Alas, though, now we can all rejoice, for I have fixed the problem, by writing a whole set of functions meant to read text from a file, split it into paragraphs, and wrap each of those paragraphs to a maximum number of characters per line before displaying the whole thing on screen. Just to show you that I am actively developing this thing. Now, any change in the ABOUT file will result in a change in the text displayed in-game. Isn't that nifty?
Long-Overdue Maintenance
By ZOMGxuan on 2010-10-16, 17:45:59

It strikes me as quite sad that my last post was over a year ago. Undeniable proof of my complete lack of efficiency or commitment.

In any case, development will hopefully proceed more smoothly from now on, with the addition of GIT repos for both Pixelchase and Cytovolution. You can now check out "bleeding-edge" code (ha, hahaha), and more importantly, I will never have to do all this version managing crap manually ever again. Plus I can develop remotely now. Yippee.

Pixelchase (Classic) has been heavily rewritten for a much cleaner and more organized coding style, along with a much improved menu class and support for pretty flexible option configuration (keyboard controls, sound drivers, points to win, AI difficulty, etc.). In fact, I did this work long ago, I just never got around to releasing it. You can either grab it from the GIT repo (there is even a Makefile!), or just wait a short while more for me to ready a proper release.

A side effect of this work is the obsoletion of the code in Pixelchase Enhanced. I originally wrote the menu class in Enhanced, then ported it back to Classic before improving it greatly along with many other things, with the end result being Enhanced code looking very crappy in comparison. So, I began thinking, why bother spending so much effort maintaining these 2 almost identical things separately?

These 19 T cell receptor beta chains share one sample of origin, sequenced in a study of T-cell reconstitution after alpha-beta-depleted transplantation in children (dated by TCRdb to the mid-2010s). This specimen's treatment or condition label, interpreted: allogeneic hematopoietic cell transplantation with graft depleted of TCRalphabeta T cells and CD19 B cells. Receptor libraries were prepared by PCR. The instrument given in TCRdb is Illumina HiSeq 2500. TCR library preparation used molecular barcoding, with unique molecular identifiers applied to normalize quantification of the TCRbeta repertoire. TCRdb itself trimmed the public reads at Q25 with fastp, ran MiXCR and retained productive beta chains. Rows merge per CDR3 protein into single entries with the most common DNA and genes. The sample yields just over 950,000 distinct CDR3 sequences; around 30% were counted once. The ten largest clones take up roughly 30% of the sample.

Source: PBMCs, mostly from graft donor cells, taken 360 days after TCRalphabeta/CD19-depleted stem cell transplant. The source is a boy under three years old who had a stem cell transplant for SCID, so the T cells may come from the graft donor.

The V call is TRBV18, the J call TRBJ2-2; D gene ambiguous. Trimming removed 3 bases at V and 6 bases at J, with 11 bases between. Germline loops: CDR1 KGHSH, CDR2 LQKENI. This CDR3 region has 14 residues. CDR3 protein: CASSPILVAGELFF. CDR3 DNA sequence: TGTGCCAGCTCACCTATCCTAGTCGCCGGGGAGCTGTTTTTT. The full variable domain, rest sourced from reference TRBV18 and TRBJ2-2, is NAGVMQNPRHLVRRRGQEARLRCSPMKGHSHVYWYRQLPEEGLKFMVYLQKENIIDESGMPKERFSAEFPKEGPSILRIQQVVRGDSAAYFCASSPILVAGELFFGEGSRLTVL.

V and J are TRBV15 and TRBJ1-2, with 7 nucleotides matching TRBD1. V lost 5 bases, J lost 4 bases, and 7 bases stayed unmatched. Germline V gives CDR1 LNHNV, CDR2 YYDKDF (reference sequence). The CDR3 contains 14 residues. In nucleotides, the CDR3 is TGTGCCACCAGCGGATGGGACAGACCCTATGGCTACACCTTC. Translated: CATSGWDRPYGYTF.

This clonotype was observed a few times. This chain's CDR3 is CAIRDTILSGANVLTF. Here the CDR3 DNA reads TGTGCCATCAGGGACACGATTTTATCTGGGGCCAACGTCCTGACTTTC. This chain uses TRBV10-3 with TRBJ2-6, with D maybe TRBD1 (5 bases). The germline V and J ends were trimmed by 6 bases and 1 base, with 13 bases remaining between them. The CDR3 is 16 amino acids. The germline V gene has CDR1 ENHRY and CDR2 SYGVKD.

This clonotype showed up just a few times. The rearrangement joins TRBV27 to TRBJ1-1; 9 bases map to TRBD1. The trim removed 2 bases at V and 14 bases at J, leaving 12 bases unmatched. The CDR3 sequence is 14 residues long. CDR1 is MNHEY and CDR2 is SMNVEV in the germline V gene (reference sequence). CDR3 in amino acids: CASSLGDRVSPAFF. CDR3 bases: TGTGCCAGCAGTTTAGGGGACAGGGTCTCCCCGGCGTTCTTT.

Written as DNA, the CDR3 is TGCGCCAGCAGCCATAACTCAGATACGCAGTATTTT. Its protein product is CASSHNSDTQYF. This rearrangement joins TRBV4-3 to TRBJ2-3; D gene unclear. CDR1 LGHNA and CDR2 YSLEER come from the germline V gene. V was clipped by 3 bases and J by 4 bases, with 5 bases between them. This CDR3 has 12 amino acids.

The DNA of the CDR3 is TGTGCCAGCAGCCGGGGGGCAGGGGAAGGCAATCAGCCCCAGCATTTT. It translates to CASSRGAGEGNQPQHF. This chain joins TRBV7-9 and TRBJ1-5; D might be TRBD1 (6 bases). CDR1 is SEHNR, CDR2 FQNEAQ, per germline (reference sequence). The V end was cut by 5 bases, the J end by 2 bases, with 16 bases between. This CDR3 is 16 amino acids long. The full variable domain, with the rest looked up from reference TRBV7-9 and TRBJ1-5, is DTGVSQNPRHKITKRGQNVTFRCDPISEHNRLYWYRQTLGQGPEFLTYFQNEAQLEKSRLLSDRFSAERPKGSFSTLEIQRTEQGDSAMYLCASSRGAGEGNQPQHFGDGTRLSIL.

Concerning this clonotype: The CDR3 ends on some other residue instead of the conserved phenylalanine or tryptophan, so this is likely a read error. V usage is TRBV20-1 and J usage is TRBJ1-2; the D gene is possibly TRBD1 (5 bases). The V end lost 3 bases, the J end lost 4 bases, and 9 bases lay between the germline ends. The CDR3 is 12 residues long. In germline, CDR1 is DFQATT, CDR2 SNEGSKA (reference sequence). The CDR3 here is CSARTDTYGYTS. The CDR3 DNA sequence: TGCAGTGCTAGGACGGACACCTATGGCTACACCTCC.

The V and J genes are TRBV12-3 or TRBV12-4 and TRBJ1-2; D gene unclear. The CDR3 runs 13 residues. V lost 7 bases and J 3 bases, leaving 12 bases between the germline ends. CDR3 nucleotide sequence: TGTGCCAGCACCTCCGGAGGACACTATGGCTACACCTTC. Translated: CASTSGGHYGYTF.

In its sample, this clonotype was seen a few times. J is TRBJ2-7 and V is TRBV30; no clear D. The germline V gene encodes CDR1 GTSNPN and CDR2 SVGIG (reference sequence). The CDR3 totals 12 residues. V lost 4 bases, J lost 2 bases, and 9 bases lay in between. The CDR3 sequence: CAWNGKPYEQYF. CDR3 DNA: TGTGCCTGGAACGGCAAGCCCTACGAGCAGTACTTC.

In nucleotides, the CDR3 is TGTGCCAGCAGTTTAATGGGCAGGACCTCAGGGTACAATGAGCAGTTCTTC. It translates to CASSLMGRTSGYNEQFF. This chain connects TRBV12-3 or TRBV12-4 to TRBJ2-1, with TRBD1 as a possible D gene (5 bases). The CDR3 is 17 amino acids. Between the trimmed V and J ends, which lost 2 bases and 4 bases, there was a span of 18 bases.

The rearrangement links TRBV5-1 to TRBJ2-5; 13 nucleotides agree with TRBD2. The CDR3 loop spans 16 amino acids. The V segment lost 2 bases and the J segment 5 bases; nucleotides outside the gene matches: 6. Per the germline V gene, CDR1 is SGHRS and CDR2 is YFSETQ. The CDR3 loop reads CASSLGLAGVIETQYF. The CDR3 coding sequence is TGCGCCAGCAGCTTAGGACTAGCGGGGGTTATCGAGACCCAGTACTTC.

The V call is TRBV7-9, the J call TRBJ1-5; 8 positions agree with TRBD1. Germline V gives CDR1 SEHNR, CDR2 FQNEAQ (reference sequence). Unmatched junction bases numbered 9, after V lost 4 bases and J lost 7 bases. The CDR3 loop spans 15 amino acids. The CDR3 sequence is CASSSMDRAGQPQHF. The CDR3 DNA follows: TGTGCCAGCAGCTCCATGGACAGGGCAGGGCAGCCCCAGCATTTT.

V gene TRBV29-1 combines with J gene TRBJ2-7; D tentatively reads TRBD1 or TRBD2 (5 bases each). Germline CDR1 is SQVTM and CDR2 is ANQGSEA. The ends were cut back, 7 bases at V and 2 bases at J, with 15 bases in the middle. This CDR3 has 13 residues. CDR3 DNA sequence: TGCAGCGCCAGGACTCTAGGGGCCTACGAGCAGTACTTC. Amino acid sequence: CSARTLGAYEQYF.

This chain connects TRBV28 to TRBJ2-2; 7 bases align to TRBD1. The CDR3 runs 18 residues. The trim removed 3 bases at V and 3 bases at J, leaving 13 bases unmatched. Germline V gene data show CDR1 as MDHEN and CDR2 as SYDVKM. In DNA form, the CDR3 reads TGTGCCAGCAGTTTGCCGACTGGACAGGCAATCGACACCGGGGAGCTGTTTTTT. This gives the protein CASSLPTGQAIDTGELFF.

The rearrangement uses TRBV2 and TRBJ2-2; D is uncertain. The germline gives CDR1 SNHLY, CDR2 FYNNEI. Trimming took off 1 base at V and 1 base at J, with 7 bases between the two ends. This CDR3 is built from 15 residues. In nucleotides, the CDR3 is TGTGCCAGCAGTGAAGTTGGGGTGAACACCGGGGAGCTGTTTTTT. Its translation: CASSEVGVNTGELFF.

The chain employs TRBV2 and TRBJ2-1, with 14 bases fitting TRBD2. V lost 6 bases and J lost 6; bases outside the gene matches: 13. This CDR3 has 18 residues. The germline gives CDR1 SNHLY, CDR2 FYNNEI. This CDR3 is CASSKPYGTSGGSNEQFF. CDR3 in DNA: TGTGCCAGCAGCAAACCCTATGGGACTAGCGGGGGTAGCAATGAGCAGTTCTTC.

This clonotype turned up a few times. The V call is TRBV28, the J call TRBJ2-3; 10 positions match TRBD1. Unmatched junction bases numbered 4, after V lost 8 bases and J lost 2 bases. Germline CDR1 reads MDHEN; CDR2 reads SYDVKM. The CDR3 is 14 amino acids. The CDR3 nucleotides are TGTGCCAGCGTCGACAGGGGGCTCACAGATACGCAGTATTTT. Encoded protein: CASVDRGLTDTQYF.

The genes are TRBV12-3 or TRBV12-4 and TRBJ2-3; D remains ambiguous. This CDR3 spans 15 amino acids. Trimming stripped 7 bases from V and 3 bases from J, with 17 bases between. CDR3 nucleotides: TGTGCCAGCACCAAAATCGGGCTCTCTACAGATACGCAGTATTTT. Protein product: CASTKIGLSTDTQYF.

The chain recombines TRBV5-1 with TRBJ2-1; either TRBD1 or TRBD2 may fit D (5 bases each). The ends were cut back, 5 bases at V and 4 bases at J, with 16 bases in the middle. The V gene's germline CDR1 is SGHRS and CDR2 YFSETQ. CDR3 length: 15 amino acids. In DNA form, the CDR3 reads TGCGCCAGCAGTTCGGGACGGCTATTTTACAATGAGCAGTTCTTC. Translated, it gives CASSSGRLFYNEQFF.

As a result, Pixelchase Enhanced is going to be merged back into Classic, and the game will be just be called Pixelchase. This will allow for multiple modes of gameplay (either Classic-style or Enhanced/rotational-style), thus resolving the problem once and for all. However, in the interests of both purity and providing an ultra-lightweight version of the game (which can still fit on a floppy disk), there will be a version released containing only the core, classic gameplay. This version will probably be very similar to the version of Pixelchase Classic that I will release soon.

It has been quite a journey developing this game, with quite a lot more time spent in hiatus rather than actually producing content, but being a much more experienced programmer than 3 years ago, it is my hope that Pixelchase not only gets better, but gets better faster.
Go away, Spambots.
By ZOMGxuan on 2009-07-04, 13:05:01

A spambot has been spamming one of the older newsposts, so now I've made some changes to the comment system that will hopefully help to protect against automated spam a little. Originally, I tried to implement ReCAPTCHA, but after wasting a lot of time I found out that Sourceforge blocks connections to other servers, so ReCAPTCHA can't be used. Also, HTML is now disabled in comments.